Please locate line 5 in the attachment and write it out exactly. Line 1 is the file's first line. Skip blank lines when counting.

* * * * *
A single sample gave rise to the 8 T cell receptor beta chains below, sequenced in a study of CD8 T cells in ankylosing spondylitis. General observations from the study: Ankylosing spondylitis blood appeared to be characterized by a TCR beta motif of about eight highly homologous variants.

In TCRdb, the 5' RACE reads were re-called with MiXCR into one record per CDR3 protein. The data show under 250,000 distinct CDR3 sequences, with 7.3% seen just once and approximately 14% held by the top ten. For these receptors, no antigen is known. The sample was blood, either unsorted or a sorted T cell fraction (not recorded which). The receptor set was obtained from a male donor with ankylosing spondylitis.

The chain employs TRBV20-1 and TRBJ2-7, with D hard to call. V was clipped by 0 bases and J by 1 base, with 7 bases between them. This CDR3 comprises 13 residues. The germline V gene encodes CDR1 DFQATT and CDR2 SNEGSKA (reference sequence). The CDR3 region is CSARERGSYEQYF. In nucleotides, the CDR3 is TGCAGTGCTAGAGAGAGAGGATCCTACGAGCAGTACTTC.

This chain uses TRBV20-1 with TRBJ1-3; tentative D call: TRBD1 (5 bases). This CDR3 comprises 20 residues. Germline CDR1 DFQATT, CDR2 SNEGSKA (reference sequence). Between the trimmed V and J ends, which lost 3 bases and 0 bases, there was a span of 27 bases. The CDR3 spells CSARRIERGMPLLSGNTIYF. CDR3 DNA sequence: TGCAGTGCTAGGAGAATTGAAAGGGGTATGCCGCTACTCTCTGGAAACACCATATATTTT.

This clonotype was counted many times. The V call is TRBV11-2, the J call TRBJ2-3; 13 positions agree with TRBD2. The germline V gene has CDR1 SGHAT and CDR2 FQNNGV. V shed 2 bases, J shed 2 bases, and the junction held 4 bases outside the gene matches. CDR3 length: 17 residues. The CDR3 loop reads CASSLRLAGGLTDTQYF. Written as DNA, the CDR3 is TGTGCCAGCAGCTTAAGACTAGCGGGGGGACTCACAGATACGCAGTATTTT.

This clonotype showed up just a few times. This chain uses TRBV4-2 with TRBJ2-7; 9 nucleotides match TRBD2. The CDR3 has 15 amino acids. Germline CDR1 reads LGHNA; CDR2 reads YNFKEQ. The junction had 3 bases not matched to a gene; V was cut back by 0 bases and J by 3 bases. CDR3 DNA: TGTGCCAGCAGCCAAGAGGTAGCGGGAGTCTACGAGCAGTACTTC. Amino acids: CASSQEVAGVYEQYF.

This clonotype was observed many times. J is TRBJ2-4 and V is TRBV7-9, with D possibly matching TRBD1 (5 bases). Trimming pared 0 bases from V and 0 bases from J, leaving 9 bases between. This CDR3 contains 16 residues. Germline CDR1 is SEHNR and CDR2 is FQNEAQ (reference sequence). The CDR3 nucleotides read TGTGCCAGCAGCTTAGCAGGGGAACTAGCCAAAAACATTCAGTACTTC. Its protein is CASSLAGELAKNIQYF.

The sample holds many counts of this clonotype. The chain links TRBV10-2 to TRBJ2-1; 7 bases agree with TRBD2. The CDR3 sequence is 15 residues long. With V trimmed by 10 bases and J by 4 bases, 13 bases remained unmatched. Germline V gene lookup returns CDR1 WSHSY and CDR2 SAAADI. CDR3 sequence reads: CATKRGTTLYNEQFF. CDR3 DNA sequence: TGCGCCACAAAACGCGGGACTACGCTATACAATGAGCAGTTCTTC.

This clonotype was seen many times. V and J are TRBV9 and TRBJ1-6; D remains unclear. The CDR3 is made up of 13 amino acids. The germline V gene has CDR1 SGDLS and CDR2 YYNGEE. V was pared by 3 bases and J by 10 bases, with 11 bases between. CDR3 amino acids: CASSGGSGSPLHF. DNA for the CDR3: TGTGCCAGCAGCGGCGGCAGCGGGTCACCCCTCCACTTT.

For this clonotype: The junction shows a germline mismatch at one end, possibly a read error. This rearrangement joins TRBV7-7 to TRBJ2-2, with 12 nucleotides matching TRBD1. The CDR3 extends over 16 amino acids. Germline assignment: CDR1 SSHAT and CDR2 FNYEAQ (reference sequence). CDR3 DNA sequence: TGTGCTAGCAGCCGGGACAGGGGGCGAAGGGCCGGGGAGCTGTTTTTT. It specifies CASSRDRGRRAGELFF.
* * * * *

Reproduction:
This clonotype was counted many times. The V call is TRBV11-2, the J call TRBJ2-3; 13 positions agree with TRBD2. The germline V gene has CDR1 SGHAT and CDR2 FQNNGV. V shed 2 bases, J shed 2 bases, and the junction held 4 bases outside the gene matches. CDR3 length: 17 residues. The CDR3 loop reads CASSLRLAGGLTDTQYF. Written as DNA, the CDR3 is TGTGCCAGCAGCTTAAGACTAGCGGGGGGACTCACAGATACGCAGTATTTT.